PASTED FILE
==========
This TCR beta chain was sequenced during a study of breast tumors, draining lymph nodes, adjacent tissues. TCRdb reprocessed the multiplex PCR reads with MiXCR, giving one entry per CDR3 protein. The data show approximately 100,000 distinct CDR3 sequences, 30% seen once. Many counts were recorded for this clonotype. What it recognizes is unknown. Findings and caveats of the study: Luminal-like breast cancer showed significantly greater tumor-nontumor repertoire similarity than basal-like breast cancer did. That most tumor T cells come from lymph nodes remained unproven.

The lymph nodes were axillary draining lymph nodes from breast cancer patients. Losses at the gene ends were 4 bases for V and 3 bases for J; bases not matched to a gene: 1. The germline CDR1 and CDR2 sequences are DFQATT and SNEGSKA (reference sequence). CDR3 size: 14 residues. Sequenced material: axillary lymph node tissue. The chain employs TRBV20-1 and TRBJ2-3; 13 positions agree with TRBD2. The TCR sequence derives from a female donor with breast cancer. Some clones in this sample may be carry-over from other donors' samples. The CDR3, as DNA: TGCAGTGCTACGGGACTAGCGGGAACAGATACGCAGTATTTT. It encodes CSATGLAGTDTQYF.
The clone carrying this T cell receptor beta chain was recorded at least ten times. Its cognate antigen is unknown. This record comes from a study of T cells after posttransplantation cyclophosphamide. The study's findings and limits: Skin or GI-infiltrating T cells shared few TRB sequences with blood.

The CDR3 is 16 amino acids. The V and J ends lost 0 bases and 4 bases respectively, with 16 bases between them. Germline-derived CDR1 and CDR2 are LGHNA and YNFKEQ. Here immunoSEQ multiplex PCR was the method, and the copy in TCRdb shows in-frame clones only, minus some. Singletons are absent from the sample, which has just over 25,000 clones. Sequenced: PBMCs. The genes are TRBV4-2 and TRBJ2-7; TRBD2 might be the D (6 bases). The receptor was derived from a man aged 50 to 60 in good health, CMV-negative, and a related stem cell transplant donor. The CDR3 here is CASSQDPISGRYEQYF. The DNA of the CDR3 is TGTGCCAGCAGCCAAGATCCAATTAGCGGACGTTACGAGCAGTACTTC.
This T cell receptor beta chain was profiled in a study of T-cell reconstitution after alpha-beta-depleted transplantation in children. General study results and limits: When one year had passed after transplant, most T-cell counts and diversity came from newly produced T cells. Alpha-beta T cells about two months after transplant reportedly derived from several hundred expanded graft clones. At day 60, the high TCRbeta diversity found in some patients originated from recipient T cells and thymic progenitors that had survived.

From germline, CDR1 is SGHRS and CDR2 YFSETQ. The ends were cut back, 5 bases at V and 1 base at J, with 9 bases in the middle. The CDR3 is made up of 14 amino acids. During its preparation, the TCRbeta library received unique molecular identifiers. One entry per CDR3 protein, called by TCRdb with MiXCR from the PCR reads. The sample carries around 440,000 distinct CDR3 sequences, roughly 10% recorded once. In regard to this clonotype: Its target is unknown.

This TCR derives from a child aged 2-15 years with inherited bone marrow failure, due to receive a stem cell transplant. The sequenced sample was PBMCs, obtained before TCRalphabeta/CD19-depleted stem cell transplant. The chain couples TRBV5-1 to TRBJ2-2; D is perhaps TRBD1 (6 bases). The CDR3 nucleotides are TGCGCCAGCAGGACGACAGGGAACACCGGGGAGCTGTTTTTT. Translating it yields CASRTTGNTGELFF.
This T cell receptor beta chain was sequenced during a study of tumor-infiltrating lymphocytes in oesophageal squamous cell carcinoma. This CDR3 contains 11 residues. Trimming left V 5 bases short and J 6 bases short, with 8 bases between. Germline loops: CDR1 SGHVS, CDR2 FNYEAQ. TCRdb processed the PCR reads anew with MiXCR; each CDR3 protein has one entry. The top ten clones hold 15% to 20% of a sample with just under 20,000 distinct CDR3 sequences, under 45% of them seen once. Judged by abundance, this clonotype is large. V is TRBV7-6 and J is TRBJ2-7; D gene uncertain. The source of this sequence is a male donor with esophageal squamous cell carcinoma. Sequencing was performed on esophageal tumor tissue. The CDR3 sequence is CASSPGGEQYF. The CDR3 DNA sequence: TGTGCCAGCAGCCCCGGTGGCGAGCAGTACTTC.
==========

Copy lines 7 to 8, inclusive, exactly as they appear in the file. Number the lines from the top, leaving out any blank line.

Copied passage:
This TCR derives from a child aged 2-15 years with inherited bone marrow failure, due to receive a stem cell transplant. The sequenced sample was PBMCs, obtained before TCRalphabeta/CD19-depleted stem cell transplant. The chain couples TRBV5-1 to TRBJ2-2; D is perhaps TRBD1 (6 bases). The CDR3 nucleotides are TGCGCCAGCAGGACGACAGGGAACACCGGGGAGCTGTTTTTT. Translating it yields CASRTTGNTGELFF.
This T cell receptor beta chain was sequenced during a study of tumor-infiltrating lymphocytes in oesophageal squamous cell carcinoma. This CDR3 contains 11 residues. Trimming left V 5 bases short and J 6 bases short, with 8 bases between. Germline loops: CDR1 SGHVS, CDR2 FNYEAQ. TCRdb processed the PCR reads anew with MiXCR; each CDR3 protein has one entry. The top ten clones hold 15% to 20% of a sample with just under 20,000 distinct CDR3 sequences, under 45% of them seen once. Judged by abundance, this clonotype is large. V is TRBV7-6 and J is TRBJ2-7; D gene uncertain. The source of this sequence is a male donor with esophageal squamous cell carcinoma. Sequencing was performed on esophageal tumor tissue. The CDR3 sequence is CASSPGGEQYF. The CDR3 DNA sequence: TGTGCCAGCAGCCCCGGTGGCGAGCAGTACTTC.